Incidental Music for this episode was Herbert Chappell.

Infidelity Took Place
Transmitted : 8th May 1968
Script : John Mortimer
Director : Michael Hayes

Synopsis : Divorce English Style might be a sub-title to this comedy by playwright-lawyer, John Mortimer. Leonard Hoskins, a fortyish mother-ridden divorce lawyer, receives a visit at his chambers from an intriguing new client. The client is Molly Panett, beautiful and innocent, and seemingly held in thrall by a wicked husband. Although Molly can produce very few real grounds for divorce, Leonard determines to rescue her from her unhappy marriage and, if all works out, to make her his own.

Cast :
Judy Cornwell (Molly), Paul Daneman (Bill), John Nettleton (Leonard Hoskins), John Graham (Frewin), Mary Chester (Miss Granger), Jumoke Debayo (Mrs O'Toole), Simone Lovell (The Barmaid), Marian Spencer (Mrs Hopkins), Patrick Newell (Major Rupert) and Jennifer Croxton (Lee).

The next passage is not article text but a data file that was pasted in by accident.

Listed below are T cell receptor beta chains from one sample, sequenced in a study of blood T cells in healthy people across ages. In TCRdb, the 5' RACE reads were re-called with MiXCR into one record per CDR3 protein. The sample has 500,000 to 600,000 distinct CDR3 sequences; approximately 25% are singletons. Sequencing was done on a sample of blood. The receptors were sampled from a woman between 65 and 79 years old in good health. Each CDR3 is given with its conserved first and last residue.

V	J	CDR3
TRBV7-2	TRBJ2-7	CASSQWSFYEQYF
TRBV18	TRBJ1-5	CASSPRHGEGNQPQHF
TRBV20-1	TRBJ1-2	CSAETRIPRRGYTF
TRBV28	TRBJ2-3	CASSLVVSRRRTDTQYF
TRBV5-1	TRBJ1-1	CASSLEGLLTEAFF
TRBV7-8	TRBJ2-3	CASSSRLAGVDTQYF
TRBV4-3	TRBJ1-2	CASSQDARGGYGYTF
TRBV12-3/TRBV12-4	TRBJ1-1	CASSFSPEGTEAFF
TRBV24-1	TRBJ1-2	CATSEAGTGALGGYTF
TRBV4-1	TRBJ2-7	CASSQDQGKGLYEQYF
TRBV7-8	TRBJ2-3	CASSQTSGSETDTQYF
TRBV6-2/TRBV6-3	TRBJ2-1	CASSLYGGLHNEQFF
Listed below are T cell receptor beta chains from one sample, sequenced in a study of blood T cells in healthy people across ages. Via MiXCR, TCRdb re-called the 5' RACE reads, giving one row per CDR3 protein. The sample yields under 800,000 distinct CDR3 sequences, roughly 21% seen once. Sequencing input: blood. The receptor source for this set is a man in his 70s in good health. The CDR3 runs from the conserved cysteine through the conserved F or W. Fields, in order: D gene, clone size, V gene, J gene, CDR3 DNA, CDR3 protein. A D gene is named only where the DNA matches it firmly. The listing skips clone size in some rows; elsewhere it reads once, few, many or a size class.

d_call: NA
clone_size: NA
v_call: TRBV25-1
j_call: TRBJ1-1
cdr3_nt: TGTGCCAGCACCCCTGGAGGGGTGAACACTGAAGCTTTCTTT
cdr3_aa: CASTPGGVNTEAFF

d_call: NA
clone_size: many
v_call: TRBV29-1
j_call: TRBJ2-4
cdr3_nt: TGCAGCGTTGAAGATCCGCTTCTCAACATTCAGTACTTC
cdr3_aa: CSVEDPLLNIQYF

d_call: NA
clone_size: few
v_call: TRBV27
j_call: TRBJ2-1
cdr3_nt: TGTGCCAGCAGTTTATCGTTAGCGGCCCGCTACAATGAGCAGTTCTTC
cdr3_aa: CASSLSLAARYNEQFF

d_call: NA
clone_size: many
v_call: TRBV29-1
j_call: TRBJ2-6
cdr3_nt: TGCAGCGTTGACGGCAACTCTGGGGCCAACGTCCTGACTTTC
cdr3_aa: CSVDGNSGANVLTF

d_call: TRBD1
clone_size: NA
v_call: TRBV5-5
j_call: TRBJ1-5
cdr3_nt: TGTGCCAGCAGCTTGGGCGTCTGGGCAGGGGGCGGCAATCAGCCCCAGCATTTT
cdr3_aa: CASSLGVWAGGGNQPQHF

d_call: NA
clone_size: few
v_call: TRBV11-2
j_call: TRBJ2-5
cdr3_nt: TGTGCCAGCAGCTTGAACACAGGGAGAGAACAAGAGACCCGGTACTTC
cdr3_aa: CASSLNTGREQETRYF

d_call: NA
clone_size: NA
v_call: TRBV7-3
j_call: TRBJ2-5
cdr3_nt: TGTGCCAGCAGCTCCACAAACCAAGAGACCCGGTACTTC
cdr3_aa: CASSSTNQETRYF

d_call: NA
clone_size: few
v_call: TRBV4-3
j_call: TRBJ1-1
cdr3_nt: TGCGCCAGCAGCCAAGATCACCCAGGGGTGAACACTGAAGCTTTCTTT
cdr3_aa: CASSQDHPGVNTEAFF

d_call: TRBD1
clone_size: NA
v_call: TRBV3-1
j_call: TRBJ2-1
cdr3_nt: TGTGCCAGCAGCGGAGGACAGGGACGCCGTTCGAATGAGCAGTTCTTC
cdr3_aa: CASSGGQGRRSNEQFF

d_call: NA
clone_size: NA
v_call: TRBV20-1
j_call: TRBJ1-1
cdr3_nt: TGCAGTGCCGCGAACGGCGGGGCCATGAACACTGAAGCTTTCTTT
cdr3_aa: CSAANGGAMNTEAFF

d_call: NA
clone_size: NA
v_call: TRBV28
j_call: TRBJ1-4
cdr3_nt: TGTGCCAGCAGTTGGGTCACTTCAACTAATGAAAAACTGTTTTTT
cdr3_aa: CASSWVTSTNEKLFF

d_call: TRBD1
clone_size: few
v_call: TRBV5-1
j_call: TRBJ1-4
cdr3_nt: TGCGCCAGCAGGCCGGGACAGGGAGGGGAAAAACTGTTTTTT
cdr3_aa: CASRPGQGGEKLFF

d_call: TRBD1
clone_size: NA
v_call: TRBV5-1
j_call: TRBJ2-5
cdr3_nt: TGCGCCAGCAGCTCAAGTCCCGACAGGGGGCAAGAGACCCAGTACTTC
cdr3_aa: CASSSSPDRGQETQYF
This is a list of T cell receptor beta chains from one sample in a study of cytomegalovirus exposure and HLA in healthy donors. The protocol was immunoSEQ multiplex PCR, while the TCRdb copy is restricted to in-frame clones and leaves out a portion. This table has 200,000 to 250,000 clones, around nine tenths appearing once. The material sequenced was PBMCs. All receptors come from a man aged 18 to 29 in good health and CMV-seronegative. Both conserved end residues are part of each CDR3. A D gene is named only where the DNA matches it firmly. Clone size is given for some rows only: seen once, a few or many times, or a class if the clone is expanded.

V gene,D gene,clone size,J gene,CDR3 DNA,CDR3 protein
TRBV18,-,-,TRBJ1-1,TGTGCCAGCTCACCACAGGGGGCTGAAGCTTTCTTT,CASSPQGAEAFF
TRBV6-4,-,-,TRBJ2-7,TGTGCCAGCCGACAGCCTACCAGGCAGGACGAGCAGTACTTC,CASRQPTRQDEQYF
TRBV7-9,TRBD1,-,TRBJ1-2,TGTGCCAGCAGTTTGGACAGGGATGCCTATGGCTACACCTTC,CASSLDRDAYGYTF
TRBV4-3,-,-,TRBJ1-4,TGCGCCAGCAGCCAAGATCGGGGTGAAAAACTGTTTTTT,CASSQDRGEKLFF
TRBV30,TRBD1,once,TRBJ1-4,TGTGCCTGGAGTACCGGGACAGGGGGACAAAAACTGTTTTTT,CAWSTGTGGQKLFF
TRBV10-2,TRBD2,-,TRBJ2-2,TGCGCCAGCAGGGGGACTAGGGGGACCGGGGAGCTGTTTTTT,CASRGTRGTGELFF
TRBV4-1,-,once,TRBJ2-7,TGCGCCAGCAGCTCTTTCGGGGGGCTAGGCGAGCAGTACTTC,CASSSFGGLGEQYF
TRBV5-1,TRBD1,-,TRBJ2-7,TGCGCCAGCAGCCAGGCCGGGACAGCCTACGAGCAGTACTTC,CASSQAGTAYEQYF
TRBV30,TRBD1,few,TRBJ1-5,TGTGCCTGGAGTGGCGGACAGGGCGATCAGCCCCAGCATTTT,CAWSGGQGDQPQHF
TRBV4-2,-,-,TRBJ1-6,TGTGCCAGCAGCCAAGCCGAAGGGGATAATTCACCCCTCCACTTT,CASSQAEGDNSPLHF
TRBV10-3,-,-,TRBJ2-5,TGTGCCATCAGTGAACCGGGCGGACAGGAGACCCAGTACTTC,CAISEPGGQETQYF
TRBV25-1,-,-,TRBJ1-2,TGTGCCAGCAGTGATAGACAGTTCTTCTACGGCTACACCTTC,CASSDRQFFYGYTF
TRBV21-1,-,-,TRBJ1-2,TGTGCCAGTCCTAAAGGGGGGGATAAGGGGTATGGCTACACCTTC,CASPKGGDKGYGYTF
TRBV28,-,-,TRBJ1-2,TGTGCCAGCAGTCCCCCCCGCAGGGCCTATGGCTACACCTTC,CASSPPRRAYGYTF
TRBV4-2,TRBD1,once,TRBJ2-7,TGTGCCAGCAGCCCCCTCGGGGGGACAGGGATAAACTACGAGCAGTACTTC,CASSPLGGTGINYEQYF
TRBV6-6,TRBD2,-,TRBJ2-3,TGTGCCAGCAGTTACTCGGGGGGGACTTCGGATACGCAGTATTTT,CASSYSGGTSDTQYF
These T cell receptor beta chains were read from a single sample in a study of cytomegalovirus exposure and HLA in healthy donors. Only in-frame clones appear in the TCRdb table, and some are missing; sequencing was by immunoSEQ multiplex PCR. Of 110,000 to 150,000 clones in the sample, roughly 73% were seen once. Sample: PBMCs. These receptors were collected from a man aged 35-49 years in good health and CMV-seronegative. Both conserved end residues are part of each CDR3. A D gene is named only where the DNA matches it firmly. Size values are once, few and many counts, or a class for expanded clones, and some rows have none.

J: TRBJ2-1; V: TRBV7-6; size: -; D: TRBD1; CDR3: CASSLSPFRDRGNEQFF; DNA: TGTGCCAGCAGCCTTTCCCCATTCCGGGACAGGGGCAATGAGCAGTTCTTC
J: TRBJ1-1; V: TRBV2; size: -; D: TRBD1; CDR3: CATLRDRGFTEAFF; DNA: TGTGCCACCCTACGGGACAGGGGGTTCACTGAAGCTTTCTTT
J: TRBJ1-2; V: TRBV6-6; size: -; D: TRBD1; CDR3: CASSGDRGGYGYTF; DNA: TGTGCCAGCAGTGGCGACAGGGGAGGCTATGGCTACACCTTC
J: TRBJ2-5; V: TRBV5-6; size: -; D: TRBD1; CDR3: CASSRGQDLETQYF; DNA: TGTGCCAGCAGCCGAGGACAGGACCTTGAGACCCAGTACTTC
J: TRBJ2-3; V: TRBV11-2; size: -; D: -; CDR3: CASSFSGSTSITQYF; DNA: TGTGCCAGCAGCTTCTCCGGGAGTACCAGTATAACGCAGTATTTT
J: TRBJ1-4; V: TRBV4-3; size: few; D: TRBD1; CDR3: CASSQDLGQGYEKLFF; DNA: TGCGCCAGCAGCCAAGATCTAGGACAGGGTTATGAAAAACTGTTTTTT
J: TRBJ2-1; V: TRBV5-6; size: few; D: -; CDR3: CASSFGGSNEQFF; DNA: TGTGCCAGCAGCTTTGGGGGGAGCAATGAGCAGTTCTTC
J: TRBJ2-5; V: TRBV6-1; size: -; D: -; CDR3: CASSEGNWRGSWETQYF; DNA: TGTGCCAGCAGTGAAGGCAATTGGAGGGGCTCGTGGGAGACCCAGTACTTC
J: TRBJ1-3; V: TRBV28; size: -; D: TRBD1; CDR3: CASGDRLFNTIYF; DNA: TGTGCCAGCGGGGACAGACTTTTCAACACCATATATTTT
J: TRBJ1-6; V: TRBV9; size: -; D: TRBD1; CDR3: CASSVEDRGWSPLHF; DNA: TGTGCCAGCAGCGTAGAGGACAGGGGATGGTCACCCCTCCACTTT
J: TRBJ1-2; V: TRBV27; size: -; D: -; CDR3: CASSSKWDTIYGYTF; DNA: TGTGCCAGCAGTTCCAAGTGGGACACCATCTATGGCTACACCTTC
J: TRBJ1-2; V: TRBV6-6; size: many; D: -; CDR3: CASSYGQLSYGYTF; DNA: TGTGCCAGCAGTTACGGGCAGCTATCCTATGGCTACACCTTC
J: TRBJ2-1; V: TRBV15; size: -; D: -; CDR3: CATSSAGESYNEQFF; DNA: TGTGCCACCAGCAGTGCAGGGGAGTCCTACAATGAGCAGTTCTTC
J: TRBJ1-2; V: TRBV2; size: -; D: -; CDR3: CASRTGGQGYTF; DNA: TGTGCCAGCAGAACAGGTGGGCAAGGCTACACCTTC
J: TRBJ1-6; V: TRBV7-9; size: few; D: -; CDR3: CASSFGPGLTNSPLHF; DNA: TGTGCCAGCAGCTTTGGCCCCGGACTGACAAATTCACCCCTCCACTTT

Notes & Trivia :
This episode had a running time of seventy minutes and was transmitted from 9:15pm to 10:25pm.

The Wednesday Play was replaced by a new series of plays under the banner title of Playbill from May 15th, 1968.

Please note synopsis are taken from the original Radio Times listings for the day of transmission.
© Matthew Lee, 2004